Soyuz Crew Reverts to Slow Ascent After Thruster Problem

A Little Longer Image Credit : NASAHQ

A Little Longer
Image Credit : NASAHQ


From NASA:

The next trio of crew members destined for the International Space Station is now looking forward to a Thursday arrival at the orbiting laboratory after their Soyuz spacecraft was unable to complete its third thruster burn to fine-tune its approach.

Soyuz Commander Alexander Skvortsov and Flight Engineers Oleg Artemyev of the Russian Federal Space Agency (Roscosmos) and Steve Swanson of NASA are in good spirits aboard the Soyuz TMA-12M spacecraft, and their colleagues already aboard the station were informed of the new plan. Expedition 39 Commander Koichi Wakata of the Japan Aerospace Exploration Agency and Flight Engineers Rick Mastracchio of NASA and Mikhail Tyurin of Roscosmos were expecting their new crewmates to dock at 11:05 p.m. EDT Tuesday night, but now will need to wait a little longer.

Flight controllers in the Mission Control Center outside Moscow are now reverting to a backup 34-orbit rendezvous, which would result in an arrival and docking at 7:58 p.m. Thursday, March 27. Rendezvous experts are reviewing the plan, and may update it later as necessary. Docking will be at the station’s Poisk docking module.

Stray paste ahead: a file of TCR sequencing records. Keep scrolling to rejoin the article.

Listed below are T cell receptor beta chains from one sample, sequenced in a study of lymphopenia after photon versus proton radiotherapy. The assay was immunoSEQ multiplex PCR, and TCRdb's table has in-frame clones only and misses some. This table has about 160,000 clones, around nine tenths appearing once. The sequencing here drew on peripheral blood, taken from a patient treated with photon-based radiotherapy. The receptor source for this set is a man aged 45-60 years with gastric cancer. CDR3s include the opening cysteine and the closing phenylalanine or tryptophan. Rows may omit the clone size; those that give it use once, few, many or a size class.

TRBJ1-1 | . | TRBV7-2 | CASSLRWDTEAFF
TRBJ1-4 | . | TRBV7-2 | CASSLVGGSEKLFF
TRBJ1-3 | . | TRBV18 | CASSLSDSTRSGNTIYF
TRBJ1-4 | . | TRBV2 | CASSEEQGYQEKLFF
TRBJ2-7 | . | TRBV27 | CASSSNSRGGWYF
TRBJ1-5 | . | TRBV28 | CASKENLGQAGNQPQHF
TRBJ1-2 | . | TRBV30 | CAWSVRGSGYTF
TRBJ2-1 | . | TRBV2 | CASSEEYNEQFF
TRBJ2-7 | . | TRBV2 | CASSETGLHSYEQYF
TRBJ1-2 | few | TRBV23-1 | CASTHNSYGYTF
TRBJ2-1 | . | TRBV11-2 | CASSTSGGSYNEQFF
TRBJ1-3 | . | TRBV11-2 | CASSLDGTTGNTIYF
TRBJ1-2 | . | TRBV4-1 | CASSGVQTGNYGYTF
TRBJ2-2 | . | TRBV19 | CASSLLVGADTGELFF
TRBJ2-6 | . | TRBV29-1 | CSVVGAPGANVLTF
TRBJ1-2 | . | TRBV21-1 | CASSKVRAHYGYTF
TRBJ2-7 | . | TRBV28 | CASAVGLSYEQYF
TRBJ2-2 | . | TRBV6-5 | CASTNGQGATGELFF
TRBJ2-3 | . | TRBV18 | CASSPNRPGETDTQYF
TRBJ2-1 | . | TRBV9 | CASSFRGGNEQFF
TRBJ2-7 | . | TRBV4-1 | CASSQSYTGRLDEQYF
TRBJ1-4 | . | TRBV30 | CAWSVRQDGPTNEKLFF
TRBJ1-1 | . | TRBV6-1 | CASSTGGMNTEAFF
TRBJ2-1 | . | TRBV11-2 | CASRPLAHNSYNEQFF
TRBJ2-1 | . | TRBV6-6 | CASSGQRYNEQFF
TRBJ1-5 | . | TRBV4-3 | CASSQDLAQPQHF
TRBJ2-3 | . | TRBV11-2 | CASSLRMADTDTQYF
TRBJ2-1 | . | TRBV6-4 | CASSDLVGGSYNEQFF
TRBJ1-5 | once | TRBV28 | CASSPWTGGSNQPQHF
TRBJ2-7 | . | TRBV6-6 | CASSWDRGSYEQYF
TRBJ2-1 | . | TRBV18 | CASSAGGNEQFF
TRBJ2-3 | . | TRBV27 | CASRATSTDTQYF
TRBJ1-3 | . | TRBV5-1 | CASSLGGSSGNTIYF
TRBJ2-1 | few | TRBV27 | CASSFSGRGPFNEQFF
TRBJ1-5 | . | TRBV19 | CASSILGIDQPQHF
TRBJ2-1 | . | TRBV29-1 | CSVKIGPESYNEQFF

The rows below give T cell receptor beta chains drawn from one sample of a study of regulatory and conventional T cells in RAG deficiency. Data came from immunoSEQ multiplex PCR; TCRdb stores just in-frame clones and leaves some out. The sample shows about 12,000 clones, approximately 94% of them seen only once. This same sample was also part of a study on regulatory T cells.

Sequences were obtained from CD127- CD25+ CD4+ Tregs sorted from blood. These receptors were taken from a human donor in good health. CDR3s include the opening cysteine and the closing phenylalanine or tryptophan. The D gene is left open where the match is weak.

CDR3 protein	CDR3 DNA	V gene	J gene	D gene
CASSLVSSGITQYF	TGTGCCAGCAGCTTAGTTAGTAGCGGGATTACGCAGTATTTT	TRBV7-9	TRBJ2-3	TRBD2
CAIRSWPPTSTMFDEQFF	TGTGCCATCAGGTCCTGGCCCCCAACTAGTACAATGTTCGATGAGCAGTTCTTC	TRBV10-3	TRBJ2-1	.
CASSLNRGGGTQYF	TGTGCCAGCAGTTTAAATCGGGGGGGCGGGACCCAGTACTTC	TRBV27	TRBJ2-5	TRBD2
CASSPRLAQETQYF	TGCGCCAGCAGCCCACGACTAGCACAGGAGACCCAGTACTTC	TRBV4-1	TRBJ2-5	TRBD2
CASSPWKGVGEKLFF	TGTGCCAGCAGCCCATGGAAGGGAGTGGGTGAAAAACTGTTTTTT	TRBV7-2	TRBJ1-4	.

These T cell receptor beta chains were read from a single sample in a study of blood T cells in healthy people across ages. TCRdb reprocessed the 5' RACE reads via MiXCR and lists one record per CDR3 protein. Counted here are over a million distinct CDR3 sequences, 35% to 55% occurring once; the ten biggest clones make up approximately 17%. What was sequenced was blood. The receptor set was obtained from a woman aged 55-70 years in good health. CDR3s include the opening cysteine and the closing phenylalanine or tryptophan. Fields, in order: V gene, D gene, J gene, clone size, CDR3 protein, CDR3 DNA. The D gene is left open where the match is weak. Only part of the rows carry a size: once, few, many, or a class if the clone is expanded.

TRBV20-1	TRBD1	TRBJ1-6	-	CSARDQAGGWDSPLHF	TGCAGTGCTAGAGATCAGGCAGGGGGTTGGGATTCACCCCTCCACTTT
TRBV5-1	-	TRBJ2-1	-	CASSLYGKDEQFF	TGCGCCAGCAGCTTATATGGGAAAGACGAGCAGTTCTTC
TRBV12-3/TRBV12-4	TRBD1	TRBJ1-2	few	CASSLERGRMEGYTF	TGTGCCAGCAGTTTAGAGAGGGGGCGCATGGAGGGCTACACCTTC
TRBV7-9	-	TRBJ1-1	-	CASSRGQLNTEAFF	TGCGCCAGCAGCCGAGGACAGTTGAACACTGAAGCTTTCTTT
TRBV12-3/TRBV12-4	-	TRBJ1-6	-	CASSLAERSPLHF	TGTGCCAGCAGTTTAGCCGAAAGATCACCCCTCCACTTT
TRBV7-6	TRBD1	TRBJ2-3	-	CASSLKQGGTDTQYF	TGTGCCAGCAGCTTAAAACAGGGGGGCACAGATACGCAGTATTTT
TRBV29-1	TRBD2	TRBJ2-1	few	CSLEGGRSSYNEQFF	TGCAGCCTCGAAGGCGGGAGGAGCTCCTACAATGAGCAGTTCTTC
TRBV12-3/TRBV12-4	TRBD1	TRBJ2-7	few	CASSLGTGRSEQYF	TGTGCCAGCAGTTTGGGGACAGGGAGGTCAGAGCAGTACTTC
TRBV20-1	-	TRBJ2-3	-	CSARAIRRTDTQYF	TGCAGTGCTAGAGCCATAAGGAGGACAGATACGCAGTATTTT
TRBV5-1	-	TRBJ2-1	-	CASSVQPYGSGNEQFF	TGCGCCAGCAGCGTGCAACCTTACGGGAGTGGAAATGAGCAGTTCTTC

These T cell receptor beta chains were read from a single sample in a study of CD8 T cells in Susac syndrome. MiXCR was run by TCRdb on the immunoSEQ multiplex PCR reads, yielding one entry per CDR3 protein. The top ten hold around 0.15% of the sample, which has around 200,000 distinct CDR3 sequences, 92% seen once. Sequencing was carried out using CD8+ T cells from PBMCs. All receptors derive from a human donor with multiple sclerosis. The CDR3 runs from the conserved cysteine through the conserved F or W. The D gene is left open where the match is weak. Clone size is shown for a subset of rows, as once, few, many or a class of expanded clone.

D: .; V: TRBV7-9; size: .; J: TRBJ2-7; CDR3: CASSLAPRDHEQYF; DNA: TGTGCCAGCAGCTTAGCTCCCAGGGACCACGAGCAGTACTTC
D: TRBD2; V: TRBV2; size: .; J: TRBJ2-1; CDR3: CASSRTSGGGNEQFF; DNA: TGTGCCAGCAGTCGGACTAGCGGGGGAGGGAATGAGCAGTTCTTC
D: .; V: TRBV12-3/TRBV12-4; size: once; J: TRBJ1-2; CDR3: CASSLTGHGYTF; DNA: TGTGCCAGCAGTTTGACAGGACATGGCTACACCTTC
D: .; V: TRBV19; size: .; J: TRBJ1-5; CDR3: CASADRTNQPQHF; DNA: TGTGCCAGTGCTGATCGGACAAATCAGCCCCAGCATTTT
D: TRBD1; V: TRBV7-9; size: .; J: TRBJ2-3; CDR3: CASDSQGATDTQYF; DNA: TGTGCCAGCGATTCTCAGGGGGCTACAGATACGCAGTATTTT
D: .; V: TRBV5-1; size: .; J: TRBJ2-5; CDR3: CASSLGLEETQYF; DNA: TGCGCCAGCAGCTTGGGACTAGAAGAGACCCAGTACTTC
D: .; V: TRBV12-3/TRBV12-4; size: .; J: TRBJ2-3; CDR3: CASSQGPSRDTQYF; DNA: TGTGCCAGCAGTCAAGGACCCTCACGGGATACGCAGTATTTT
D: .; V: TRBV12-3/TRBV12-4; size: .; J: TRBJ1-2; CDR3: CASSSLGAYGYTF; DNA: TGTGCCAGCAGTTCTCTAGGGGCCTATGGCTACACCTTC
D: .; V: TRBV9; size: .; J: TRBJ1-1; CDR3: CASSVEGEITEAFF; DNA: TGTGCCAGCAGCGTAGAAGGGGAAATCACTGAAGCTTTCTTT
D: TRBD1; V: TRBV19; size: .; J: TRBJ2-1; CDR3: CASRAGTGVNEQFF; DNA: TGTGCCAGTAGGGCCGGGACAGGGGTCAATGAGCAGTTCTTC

This longer rendezvous and docking pattern was the standard rendezvous profile until last year; this would have been the fifth rendezvous using the accelerated timeline. The last two-day rendezvous was Expedition 34, which launched on Dec. 19, 2012, and docked to the station on Dec. 21, 2012. That Soyuz crew included NASA’s Tom Marshburn, the Canadian Space Agency’s Chris Hadfield and Roscosmos’ Roman Romanenko. The first same-day rendezvous and docking was Expedition 35, which launched on March 28, 2013, and docked to the station March 29. That crew included NASA’s Chris Cassidy and Roscosmos’ Pavel Vinogradov and Alexander Misurkin.

Flight controllers in Moscow are reviewing data to determine the reason the third thruster burn did not occur. In conversations between flight controllers in Moscow and Houston, initial information indicates the problem may have been the spacecraft was not in the proper attitude, or orientation, for the burn.

Swanson, Skvortsov and Artemyev are scheduled to return home in September as Expedition 40 crew members. They will officially become Expedition 40 when Expedition 39 crew members Wakata, Mastracchio and Tyurin end their mission and undock in their Soyuz TMA-11M spacecraft in May for their return to Earth.

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